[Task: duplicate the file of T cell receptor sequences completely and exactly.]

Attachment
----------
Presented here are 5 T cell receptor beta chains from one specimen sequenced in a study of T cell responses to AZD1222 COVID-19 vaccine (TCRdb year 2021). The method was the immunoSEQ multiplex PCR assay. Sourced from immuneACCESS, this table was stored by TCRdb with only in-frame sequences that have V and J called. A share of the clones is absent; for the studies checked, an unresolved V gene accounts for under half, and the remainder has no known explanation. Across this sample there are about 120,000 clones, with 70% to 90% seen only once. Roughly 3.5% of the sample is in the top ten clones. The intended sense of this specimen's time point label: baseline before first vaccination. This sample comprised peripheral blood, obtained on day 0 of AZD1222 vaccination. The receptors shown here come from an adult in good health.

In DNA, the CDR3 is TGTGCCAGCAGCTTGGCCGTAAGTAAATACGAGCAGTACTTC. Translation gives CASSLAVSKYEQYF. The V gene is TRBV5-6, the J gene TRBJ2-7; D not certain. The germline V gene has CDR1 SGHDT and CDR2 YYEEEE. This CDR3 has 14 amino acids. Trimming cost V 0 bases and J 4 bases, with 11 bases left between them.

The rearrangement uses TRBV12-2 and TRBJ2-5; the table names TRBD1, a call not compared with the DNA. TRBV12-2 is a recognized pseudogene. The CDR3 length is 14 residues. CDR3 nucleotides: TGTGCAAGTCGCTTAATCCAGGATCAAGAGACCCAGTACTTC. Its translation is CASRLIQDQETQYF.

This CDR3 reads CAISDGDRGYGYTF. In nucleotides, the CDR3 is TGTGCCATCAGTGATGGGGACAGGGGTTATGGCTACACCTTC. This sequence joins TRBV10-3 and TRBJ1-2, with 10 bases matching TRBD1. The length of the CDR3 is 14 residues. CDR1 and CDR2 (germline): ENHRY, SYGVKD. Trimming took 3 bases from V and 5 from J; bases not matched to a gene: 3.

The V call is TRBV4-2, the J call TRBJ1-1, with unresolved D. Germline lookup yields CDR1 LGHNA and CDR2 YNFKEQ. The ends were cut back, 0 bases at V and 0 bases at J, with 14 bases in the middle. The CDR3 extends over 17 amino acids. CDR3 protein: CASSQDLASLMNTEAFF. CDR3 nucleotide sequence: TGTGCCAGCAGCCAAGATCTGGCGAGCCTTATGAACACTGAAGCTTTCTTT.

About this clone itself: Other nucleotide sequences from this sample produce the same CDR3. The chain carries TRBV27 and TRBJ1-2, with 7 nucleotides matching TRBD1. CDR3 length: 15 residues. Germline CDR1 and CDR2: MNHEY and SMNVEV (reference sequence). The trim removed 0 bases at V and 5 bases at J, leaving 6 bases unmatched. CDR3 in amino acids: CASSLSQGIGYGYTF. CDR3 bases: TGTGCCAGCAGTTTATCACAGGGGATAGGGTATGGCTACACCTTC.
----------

Presented here are 5 T cell receptor beta chains from one specimen sequenced in a study of T cell responses to AZD1222 COVID-19 vaccine (TCRdb year 2021). The method was the immunoSEQ multiplex PCR assay. Sourced from immuneACCESS, this table was stored by TCRdb with only in-frame sequences that have V and J called. A share of the clones is absent; for the studies checked, an unresolved V gene accounts for under half, and the remainder has no known explanation. Across this sample there are about 120,000 clones, with 70% to 90% seen only once. Roughly 3.5% of the sample is in the top ten clones. The intended sense of this specimen's time point label: baseline before first vaccination. This sample comprised peripheral blood, obtained on day 0 of AZD1222 vaccination. The receptors shown here come from an adult in good health.

In DNA, the CDR3 is TGTGCCAGCAGCTTGGCCGTAAGTAAATACGAGCAGTACTTC. Translation gives CASSLAVSKYEQYF. The V gene is TRBV5-6, the J gene TRBJ2-7; D not certain. The germline V gene has CDR1 SGHDT and CDR2 YYEEEE. This CDR3 has 14 amino acids. Trimming cost V 0 bases and J 4 bases, with 11 bases left between them.

The rearrangement uses TRBV12-2 and TRBJ2-5; the table names TRBD1, a call not compared with the DNA. TRBV12-2 is a recognized pseudogene. The CDR3 length is 14 residues. CDR3 nucleotides: TGTGCAAGTCGCTTAATCCAGGATCAAGAGACCCAGTACTTC. Its translation is CASRLIQDQETQYF.

This CDR3 reads CAISDGDRGYGYTF. In nucleotides, the CDR3 is TGTGCCATCAGTGATGGGGACAGGGGTTATGGCTACACCTTC. This sequence joins TRBV10-3 and TRBJ1-2, with 10 bases matching TRBD1. The length of the CDR3 is 14 residues. CDR1 and CDR2 (germline): ENHRY, SYGVKD. Trimming took 3 bases from V and 5 from J; bases not matched to a gene: 3.

The V call is TRBV4-2, the J call TRBJ1-1, with unresolved D. Germline lookup yields CDR1 LGHNA and CDR2 YNFKEQ. The ends were cut back, 0 bases at V and 0 bases at J, with 14 bases in the middle. The CDR3 extends over 17 amino acids. CDR3 protein: CASSQDLASLMNTEAFF. CDR3 nucleotide sequence: TGTGCCAGCAGCCAAGATCTGGCGAGCCTTATGAACACTGAAGCTTTCTTT.

About this clone itself: Other nucleotide sequences from this sample produce the same CDR3. The chain carries TRBV27 and TRBJ1-2, with 7 nucleotides matching TRBD1. CDR3 length: 15 residues. Germline CDR1 and CDR2: MNHEY and SMNVEV (reference sequence). The trim removed 0 bases at V and 5 bases at J, leaving 6 bases unmatched. CDR3 in amino acids: CASSLSQGIGYGYTF. CDR3 bases: TGTGCCAGCAGTTTATCACAGGGGATAGGGTATGGCTACACCTTC.